The screen fades out beautifully when you turn off Lisa.
The Lisa OS (LOS)
Ok, I don't think I can explain how cool the OS is, as clunky as its seems, the OS has features that have only made their way back into OS X in recent months and years. (10.5 is the closest thing to Lisa OS)
1) The OS features a repair facility. If you boot from the OS Disk, you can repair the hard disk and included in the repair has the ability to replace the OS in place (ie. Archive Reinstall)
2) You can perform backups of hard disks onto floppies by duplicating the Hard Disk and copying it onto a blank floppy. The system can do full or incremental backups back to these disks!!!! The system automatically will split the data across as many disks as required and will format them accordingly. Should your drive fail, boot from the LOS disk 1 and restore from a disk backup.. Time Machine anyone???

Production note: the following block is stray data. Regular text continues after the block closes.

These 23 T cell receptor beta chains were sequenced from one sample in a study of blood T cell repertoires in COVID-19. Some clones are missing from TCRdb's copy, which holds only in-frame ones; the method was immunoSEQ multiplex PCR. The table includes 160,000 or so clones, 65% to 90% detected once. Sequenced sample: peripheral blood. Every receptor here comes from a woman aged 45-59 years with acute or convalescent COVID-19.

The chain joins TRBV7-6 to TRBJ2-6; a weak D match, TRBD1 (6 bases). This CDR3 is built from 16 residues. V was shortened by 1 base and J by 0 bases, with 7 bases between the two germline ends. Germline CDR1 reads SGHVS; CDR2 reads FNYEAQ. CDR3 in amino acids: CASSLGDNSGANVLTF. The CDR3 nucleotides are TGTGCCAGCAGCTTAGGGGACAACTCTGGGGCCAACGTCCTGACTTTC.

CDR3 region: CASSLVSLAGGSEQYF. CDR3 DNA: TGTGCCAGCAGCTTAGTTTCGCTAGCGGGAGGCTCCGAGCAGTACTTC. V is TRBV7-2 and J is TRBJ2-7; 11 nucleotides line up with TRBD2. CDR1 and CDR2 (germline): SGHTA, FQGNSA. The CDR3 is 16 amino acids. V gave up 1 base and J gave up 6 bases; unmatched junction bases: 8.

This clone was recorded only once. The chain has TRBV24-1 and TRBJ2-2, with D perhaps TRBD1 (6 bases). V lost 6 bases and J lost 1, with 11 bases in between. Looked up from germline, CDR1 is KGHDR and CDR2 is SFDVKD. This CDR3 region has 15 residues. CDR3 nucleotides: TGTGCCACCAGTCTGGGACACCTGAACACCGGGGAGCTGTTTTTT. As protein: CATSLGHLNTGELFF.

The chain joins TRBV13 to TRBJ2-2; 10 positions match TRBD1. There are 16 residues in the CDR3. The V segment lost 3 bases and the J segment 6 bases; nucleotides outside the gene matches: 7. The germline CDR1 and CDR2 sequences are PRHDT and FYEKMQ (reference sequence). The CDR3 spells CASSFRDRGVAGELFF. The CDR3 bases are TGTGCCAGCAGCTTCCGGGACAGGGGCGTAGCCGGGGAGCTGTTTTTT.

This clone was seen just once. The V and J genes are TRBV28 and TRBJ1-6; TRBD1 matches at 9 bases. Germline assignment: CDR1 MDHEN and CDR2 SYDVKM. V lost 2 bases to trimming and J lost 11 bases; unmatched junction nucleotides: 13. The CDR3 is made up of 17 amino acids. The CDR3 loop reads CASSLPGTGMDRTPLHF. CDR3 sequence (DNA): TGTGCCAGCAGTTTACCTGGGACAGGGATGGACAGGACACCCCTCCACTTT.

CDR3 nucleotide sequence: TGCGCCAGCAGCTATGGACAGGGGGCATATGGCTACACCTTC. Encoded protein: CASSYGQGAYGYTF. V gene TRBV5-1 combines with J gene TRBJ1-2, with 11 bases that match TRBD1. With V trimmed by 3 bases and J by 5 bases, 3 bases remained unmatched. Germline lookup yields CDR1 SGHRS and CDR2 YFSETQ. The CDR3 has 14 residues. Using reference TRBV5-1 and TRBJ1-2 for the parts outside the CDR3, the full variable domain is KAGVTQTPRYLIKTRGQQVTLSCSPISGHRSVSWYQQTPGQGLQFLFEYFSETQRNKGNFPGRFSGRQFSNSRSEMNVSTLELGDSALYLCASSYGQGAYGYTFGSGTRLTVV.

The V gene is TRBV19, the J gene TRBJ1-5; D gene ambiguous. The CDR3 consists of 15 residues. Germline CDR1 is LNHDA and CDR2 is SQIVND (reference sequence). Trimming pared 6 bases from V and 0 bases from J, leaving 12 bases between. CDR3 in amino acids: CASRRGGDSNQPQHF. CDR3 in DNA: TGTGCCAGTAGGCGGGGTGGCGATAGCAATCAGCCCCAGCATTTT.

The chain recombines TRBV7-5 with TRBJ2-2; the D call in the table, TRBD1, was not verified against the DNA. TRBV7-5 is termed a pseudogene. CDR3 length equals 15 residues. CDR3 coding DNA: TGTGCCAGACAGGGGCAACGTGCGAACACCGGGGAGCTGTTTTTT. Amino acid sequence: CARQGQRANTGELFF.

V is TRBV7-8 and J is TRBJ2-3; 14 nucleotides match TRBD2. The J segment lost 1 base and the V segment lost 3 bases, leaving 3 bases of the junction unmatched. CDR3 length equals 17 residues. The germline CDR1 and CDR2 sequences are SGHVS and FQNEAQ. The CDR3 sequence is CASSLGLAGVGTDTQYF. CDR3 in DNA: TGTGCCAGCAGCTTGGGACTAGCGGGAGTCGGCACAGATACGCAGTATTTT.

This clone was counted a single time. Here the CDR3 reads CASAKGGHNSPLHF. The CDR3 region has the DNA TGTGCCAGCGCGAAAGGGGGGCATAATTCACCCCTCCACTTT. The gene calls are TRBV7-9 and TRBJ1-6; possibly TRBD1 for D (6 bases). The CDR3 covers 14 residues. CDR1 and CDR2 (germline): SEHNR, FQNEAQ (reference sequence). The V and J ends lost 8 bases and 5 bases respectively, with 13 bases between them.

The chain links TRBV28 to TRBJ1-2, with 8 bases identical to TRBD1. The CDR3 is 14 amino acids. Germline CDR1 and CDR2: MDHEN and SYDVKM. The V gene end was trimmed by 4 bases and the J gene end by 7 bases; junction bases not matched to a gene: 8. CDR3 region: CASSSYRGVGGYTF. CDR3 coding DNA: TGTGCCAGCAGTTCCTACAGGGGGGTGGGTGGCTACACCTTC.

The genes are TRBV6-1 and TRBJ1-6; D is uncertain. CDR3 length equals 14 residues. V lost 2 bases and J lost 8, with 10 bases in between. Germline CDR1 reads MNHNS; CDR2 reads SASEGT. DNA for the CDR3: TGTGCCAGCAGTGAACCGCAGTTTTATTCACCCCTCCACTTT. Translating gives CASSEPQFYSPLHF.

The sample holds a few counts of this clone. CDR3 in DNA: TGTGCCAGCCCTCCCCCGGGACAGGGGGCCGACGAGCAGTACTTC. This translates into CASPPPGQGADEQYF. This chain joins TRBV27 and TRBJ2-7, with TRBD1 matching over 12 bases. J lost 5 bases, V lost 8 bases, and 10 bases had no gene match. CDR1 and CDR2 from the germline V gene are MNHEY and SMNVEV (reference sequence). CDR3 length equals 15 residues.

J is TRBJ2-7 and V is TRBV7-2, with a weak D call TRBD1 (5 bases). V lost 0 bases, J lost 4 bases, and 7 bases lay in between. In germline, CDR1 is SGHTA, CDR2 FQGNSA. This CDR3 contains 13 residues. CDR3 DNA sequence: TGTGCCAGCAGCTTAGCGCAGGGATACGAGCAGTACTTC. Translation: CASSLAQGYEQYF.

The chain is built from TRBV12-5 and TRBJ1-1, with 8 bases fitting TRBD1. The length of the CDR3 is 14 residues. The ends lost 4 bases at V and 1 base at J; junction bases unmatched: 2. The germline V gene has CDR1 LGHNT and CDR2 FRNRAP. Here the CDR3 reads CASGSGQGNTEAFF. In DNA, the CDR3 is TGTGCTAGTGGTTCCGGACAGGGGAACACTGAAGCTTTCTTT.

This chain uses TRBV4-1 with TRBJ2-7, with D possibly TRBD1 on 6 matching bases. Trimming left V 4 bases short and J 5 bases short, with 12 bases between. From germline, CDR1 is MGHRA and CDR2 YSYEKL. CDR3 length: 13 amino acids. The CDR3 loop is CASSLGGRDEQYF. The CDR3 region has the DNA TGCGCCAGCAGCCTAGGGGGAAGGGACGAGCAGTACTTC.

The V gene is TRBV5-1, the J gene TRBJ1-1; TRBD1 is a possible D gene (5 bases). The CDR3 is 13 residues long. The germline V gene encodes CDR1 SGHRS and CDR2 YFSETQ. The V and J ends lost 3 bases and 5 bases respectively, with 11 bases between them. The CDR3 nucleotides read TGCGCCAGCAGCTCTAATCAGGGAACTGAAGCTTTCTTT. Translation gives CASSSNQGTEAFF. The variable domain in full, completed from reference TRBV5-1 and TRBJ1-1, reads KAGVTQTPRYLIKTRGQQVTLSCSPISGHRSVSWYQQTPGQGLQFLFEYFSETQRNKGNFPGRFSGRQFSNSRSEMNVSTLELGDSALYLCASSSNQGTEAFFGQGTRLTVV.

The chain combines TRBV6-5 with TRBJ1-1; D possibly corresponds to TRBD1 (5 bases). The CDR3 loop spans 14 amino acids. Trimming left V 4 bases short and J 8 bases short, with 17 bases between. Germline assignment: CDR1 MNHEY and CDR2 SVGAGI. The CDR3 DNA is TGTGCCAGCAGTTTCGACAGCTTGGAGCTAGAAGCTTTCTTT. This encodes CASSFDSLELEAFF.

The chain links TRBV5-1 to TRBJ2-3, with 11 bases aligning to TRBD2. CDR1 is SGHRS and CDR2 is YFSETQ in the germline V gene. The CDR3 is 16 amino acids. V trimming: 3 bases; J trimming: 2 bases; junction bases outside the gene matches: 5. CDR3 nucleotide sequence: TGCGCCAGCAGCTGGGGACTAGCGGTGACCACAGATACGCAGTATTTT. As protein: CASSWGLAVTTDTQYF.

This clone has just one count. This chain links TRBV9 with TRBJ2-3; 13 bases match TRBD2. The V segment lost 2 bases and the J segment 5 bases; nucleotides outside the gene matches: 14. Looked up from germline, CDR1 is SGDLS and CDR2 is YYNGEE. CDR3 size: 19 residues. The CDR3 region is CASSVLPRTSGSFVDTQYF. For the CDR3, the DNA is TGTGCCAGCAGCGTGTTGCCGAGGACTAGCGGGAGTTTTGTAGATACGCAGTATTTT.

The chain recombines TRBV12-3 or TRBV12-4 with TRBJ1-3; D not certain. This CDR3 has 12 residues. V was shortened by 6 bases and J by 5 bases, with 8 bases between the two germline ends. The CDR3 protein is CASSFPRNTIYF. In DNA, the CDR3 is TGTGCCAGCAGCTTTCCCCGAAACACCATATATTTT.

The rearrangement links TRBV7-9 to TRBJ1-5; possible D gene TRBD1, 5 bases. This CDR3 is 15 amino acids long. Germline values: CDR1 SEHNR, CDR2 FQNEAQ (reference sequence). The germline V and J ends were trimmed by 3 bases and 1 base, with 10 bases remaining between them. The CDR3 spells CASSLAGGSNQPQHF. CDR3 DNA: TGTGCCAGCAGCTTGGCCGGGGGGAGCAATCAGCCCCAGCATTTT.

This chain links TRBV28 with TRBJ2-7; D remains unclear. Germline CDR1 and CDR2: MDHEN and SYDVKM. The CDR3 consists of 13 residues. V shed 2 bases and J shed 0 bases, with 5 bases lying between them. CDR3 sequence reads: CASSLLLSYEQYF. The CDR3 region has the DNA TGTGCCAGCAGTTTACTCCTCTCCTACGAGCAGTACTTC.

3) If you copy a 650KB file to a 400Kb floppy disk, the OS automatically splits the file across two disks!
4) System wide - every folder advises you in the menu bar the last time its contents were last backed up.. You never need to remember when the last time you backed up!
5) The backup is smart enough to close down open system files to back them up successfully
The lisa only featured a beeping speaker, but the unit will beep at your when you make a mistake, make the same mistake again and it beeps louder. Again and it beeps even louder.. Then it gets shirty at you!
There is not much more I can say about Lisa right now, Im to awe struck
I hope this helps you all out there. If you own a Lisa, drop us a line.